(L to R): Karla Johnson, Alex Erickson, Rebecca Timmins, M.S. Bernard. - photo by John Erickson
A Play for Our Times Arthur Miller’s ‘All My Sons’ at BCT
Web posted November 26, 2019
A classic of the American theatre, a play which set into motion the career of one of the most important playwrights of the 20th Century, a modern version of classical Greek tragedy. These are each a description of ‘All My Sons,’ written by Arthur Miller, and which will be the Brainerd Community Theatre’s next production. Performances are December 5-7 and 12-13 at 7:30 p.m., and December 14 at 2 p.m. All shows are in the Chalberg Theatre on the Brainerd campus of Central Lakes College.
Miller had suffered a humiliating failure when his first Broadway offering, ‘The Man Who Had All the Luck,’ closed after only four performances. He set about writing a second play, with the vow that if it also failed he would seek a line of work other than writing for the stage. When his then mother-in-law pointed out a story in the newspaper about how a military contractor had produced defective engines for WWII military aircraft, Miller had his play. The result, ‘All My Sons,’ ran for 328 performances and won the Drama Critics’ Circle Award and earned Miller a Tony for Best Author. It also revived his career.
The play’s director, Patrick Spradlin, pointed to themes and ideas in the play that he believes hold currency for contemporary audiences. “We’ve seen war profiteering during the Iraq/Afghanistan wars,” said Spradlin, “so the basic plot line of this play still holds true. When you also take into account the Boeing 737 MAX scandal, where defective planes were literally falling out of the sky, I think audiences will find other connections.”
Spradlin was also drawn to the play for the way it poses questions of morality. “The character of Chris Keller, decorated veteran of the war, holds very dear the ideals of serving this nation. To him, it’s altruistic, it’s second nature, it’s the pinnacle of what it means to be a citizen. It’s all the more jarring to Chris when he discovers during the play that there are those near and dear to him who see expediency and personal gain as reason to ignore their duty to country and to allies.”
In ‘All My Sons’ we meet the Keller family: Joe, the patriarch, who owns and operates a factory that produced aircraft engine parts for use in fighter planes in WWII. His wife, Kate, is struggling to keep alive the memory of son Larry, missing and presumed dead by everyone but Kate. Chris, surviving son and veteran of many battles in the war, has returned home only to be disillusioned at the type of society that sees a war as little more than ‘a bus accident.’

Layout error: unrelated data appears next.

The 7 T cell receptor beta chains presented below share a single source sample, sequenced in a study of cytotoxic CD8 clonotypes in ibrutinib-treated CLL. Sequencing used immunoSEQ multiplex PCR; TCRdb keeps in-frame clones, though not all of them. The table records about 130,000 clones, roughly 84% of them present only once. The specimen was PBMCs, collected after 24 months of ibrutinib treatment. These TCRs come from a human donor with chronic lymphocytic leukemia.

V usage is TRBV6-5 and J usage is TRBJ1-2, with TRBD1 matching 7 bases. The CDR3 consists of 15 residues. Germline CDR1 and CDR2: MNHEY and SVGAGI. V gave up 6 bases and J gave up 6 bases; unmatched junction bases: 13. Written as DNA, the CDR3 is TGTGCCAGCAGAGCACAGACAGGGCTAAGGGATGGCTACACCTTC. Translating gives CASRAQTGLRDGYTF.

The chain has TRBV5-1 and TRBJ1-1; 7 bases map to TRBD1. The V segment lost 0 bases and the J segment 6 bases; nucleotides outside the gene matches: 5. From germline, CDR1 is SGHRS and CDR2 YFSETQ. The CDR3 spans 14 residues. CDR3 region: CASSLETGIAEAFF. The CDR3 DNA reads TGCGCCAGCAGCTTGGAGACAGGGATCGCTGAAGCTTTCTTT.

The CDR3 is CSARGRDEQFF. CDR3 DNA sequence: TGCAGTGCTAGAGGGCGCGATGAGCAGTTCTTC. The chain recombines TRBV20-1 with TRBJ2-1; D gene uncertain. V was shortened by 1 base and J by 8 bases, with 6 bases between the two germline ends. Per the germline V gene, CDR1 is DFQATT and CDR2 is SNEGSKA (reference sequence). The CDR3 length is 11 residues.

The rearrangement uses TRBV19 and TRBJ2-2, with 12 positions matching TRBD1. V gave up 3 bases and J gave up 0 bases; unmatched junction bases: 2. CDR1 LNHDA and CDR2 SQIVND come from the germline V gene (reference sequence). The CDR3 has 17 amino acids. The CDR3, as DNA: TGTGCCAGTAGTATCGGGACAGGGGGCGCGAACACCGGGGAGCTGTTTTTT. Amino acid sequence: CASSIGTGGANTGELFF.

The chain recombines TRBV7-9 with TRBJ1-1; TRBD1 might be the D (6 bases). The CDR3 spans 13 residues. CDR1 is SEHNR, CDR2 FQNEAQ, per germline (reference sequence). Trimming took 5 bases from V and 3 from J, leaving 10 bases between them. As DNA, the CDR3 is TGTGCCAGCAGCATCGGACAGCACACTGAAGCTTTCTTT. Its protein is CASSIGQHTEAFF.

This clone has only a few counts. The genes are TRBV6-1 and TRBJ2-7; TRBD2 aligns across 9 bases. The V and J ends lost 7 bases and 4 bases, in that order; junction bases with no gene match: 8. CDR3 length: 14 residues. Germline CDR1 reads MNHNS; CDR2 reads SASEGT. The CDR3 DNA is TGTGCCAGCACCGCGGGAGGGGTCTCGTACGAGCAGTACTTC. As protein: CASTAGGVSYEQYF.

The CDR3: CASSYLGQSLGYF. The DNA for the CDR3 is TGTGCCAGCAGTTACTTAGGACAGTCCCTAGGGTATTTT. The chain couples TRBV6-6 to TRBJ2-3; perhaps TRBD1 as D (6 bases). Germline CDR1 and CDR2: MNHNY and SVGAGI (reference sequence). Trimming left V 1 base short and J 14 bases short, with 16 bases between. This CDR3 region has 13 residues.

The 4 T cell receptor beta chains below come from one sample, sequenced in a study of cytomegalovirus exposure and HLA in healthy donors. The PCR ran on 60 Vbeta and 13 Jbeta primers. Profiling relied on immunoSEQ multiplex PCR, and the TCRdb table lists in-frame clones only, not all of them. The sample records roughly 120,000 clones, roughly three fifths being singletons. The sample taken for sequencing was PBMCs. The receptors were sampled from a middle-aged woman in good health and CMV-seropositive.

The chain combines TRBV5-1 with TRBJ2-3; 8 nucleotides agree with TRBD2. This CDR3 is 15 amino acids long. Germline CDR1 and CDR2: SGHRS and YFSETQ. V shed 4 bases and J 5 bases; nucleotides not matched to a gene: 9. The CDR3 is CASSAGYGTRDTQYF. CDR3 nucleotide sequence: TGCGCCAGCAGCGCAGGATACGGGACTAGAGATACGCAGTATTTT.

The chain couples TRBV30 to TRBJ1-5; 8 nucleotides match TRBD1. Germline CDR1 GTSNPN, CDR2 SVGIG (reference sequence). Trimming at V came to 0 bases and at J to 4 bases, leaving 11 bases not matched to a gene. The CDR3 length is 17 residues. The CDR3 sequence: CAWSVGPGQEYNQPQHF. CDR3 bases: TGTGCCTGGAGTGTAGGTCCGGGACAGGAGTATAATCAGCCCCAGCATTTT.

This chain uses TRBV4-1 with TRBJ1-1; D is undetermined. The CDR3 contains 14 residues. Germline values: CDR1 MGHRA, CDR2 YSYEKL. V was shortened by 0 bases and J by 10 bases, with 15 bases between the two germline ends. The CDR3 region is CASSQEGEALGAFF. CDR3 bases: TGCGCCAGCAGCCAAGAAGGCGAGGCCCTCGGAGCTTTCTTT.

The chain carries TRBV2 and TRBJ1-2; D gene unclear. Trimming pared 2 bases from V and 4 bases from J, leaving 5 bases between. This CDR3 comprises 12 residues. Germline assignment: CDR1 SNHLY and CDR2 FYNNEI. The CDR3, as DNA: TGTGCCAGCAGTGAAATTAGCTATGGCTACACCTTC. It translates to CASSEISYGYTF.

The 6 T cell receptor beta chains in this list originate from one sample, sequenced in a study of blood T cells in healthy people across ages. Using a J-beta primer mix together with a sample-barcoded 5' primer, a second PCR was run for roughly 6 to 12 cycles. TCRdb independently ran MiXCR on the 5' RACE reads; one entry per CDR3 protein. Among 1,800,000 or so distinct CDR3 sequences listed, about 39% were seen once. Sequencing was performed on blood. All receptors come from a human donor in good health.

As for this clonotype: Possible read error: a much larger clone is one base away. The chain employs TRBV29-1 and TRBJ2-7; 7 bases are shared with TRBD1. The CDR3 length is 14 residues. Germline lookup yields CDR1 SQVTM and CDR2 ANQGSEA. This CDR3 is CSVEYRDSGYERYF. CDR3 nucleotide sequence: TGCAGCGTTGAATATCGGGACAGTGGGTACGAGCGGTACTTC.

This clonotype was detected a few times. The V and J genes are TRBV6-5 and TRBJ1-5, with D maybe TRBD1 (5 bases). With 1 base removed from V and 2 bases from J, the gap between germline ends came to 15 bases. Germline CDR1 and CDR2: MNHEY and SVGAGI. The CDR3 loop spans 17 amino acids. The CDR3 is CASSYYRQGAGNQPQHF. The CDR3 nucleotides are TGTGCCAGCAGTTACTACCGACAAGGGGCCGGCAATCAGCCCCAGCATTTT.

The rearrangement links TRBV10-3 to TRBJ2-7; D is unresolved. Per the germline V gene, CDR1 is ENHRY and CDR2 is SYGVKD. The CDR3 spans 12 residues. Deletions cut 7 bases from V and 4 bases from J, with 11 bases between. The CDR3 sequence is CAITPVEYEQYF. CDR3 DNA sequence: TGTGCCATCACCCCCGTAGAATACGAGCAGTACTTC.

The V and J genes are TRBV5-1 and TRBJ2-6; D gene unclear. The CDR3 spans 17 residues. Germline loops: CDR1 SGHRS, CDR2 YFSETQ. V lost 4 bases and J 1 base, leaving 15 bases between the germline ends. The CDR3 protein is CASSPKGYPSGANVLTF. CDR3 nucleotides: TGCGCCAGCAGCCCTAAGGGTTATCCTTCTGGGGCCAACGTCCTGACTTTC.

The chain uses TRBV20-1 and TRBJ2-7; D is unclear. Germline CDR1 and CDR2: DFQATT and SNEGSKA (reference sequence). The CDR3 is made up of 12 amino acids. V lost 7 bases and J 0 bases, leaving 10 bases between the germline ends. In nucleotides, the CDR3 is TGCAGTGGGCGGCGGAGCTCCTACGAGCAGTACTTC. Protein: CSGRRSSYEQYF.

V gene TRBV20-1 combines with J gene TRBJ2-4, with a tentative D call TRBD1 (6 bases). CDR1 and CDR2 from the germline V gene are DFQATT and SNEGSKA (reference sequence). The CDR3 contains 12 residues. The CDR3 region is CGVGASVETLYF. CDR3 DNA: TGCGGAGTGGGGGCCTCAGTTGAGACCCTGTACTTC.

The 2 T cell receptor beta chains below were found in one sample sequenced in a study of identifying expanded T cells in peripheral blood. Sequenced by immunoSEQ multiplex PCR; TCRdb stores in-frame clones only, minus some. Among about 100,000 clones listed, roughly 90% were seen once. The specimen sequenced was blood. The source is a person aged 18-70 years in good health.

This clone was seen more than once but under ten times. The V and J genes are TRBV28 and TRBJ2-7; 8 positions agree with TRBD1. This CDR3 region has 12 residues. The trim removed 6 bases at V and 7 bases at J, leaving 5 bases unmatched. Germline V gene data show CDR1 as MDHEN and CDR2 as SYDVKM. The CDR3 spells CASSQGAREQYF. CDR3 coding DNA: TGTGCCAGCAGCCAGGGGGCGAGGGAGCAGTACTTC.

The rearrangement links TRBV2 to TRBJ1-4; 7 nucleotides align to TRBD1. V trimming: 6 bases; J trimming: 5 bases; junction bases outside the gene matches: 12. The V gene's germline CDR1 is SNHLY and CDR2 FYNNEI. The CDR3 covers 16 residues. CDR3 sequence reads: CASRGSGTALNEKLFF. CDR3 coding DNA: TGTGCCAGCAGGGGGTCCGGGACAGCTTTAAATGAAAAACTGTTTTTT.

Ann Deever was Larry’s fiancée, now romantically attached to Chris, and ready to move on with life by marrying him. Her father was Joe’s business partner, now serving time in prison for covering up the defects in the engine parts that eventually led to the deaths of 21 pilots. Joe has been exonerated, but perhaps there is more to the story, especially when Ann’s brother George arrives after visiting their incarcerated father with a different take on what happened on the day the faulty parts were shipped out.
“The play has a lot of humor in it, but at its core it’s a story of how we all struggle to maintain relationships even in the presence of secrets, lies, and rationalizations,” said Spradlin. “In greater or lesser degrees, each audience member will find a point of connection to their own experiences.”
Tickets for ‘All My Sons’ are available through the CLC Theatre Box Office at (218) 855-8199 or online at www.clcperformingarts.com The show is sponsored by the LaVonne Danzl Family. The entire season is made possible in part by a Minnesota State Arts Board Operating Support Grant, thanks to a legislative appropriation from the Arts and Cultural Heritage Fund.
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